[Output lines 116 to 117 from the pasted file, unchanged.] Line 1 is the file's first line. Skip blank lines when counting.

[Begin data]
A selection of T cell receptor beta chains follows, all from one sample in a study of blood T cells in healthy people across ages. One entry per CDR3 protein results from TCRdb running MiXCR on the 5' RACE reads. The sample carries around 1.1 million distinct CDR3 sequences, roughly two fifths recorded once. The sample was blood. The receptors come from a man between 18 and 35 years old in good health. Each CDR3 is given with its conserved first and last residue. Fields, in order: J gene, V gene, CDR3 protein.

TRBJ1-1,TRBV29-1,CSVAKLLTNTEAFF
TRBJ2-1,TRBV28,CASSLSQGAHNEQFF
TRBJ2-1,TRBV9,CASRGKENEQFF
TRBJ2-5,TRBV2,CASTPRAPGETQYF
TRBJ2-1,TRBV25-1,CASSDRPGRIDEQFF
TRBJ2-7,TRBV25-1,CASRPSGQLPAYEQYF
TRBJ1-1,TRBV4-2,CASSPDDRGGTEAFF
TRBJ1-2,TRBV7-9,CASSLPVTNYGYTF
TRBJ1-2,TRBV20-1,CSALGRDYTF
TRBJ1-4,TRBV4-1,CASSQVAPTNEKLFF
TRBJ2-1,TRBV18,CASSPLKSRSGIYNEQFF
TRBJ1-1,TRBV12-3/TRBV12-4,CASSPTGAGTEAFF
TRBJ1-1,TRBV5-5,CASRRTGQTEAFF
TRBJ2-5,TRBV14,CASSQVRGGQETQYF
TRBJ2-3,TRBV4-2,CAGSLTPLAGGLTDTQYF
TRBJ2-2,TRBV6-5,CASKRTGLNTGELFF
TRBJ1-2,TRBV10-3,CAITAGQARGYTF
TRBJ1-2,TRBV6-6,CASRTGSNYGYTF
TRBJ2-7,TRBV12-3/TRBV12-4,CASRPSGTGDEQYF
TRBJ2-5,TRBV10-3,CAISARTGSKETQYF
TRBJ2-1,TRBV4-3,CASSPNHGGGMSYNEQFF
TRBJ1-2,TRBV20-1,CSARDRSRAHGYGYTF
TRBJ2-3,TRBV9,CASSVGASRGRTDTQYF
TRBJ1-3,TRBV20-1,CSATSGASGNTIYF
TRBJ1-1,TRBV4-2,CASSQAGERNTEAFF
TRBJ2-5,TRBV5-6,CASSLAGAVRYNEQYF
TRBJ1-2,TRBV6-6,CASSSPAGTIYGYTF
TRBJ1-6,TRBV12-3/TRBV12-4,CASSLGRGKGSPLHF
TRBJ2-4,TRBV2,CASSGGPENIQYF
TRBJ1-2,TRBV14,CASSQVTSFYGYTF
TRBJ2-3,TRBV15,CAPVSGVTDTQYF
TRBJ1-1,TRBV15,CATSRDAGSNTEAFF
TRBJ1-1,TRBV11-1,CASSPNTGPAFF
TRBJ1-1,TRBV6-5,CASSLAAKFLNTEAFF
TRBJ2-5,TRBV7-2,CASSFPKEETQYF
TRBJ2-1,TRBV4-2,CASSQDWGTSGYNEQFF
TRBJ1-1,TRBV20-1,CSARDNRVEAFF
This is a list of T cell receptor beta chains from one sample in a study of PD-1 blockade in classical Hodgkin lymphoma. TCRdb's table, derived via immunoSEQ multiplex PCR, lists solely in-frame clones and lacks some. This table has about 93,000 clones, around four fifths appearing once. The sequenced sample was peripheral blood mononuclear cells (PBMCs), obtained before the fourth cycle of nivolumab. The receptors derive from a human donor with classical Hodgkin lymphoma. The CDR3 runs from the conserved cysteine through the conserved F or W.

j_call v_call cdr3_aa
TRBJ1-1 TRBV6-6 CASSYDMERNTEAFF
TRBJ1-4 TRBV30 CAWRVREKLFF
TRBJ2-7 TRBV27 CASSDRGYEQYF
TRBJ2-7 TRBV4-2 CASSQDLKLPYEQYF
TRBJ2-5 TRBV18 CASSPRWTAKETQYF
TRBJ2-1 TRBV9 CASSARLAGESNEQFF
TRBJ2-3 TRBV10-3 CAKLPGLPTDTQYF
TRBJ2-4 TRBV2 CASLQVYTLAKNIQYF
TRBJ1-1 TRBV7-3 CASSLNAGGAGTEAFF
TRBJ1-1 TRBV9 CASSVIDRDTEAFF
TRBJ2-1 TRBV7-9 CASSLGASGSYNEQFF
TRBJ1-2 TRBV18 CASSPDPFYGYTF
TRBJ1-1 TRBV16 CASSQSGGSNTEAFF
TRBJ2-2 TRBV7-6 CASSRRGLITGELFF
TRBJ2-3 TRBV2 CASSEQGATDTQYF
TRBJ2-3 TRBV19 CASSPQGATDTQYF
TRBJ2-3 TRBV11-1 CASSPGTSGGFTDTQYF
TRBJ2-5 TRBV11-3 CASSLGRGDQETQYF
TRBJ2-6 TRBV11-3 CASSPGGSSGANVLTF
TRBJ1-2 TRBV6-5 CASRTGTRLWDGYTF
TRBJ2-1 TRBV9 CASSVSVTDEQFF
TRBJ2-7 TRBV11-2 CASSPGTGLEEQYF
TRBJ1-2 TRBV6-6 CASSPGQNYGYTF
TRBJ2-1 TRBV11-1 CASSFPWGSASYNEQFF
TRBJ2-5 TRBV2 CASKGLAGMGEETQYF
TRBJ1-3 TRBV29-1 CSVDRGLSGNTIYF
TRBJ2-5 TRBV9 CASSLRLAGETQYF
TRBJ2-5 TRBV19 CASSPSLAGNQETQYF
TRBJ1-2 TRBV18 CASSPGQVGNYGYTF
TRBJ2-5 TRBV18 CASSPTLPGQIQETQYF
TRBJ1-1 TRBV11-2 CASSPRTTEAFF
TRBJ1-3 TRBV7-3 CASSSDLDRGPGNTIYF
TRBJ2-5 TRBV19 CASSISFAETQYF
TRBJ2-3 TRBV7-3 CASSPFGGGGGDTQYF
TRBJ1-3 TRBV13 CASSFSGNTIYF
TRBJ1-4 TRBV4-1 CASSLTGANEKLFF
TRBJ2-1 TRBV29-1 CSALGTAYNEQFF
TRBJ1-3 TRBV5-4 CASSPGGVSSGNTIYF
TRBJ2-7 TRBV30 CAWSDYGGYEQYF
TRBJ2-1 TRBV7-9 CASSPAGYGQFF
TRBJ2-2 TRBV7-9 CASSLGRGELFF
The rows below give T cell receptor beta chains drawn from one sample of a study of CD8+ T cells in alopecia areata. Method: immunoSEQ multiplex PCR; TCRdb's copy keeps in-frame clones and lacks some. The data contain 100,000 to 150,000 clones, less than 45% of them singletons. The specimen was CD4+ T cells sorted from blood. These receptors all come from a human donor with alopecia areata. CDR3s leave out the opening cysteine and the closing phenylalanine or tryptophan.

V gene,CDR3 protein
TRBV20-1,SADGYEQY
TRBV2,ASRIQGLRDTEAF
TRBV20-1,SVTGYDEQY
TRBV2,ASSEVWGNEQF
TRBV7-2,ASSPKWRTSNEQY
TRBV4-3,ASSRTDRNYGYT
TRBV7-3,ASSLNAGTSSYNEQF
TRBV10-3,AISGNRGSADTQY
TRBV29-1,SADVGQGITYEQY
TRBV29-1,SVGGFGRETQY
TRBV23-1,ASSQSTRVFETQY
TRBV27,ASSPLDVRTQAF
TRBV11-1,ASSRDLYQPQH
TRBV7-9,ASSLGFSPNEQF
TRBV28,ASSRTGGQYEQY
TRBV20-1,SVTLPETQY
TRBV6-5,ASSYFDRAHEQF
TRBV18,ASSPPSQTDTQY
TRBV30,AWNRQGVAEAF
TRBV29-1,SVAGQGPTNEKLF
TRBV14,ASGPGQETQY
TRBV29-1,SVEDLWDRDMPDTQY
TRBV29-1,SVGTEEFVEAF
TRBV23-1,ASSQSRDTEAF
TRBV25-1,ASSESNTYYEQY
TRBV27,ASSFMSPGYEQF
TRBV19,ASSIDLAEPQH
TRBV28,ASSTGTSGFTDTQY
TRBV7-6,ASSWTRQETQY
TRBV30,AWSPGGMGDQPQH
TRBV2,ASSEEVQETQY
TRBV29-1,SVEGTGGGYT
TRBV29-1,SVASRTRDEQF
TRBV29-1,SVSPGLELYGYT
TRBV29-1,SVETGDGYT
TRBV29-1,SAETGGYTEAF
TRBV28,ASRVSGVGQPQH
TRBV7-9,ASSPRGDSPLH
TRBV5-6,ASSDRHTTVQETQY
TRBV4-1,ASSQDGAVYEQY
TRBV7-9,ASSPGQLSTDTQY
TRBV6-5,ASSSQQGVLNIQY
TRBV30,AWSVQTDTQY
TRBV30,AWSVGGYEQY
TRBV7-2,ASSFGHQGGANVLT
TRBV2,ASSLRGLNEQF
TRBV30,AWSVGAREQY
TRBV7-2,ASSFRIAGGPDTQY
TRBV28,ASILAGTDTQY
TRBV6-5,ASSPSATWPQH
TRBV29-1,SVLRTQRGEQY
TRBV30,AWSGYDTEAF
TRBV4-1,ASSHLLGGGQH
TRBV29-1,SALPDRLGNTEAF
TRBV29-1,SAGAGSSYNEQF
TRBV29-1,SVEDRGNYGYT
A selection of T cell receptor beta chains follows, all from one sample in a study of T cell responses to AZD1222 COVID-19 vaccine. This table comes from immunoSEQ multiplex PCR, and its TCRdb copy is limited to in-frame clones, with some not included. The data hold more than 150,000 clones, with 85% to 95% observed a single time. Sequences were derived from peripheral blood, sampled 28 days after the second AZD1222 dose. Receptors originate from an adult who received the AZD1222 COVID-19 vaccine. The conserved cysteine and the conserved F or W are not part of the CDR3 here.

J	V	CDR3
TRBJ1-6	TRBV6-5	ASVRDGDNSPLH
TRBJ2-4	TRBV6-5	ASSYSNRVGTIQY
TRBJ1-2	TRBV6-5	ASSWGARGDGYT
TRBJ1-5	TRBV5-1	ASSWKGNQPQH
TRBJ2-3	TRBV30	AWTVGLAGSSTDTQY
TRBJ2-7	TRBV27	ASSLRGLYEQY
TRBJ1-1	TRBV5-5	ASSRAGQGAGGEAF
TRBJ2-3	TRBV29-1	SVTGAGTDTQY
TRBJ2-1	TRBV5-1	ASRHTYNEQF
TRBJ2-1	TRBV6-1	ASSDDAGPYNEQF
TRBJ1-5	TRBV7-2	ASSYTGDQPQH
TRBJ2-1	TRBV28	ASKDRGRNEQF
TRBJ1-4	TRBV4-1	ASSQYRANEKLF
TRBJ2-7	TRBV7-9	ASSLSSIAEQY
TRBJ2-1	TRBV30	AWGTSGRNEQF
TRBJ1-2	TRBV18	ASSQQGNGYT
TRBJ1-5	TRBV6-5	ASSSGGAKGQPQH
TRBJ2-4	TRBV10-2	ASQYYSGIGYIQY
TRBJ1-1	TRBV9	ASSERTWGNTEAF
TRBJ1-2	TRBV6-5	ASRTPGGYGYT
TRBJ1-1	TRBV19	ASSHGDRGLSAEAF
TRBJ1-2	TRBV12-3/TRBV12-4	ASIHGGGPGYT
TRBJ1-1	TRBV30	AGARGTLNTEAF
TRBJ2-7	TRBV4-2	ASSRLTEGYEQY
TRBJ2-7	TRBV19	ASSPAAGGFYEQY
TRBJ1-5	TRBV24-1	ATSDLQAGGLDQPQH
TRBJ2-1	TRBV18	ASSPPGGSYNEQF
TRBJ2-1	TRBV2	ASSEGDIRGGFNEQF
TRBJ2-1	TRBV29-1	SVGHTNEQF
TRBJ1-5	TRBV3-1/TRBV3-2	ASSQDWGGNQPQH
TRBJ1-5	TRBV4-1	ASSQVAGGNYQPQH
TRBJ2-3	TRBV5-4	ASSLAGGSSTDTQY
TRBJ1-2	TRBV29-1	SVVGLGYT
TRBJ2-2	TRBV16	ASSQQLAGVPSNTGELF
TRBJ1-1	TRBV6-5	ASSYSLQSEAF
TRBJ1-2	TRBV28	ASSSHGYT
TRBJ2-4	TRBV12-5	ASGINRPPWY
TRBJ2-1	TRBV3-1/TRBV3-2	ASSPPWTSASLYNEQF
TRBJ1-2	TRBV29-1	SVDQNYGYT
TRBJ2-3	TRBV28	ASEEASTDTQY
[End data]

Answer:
TRBV29-1,SVASRTRDEQF
TRBV29-1,SVSPGLELYGYT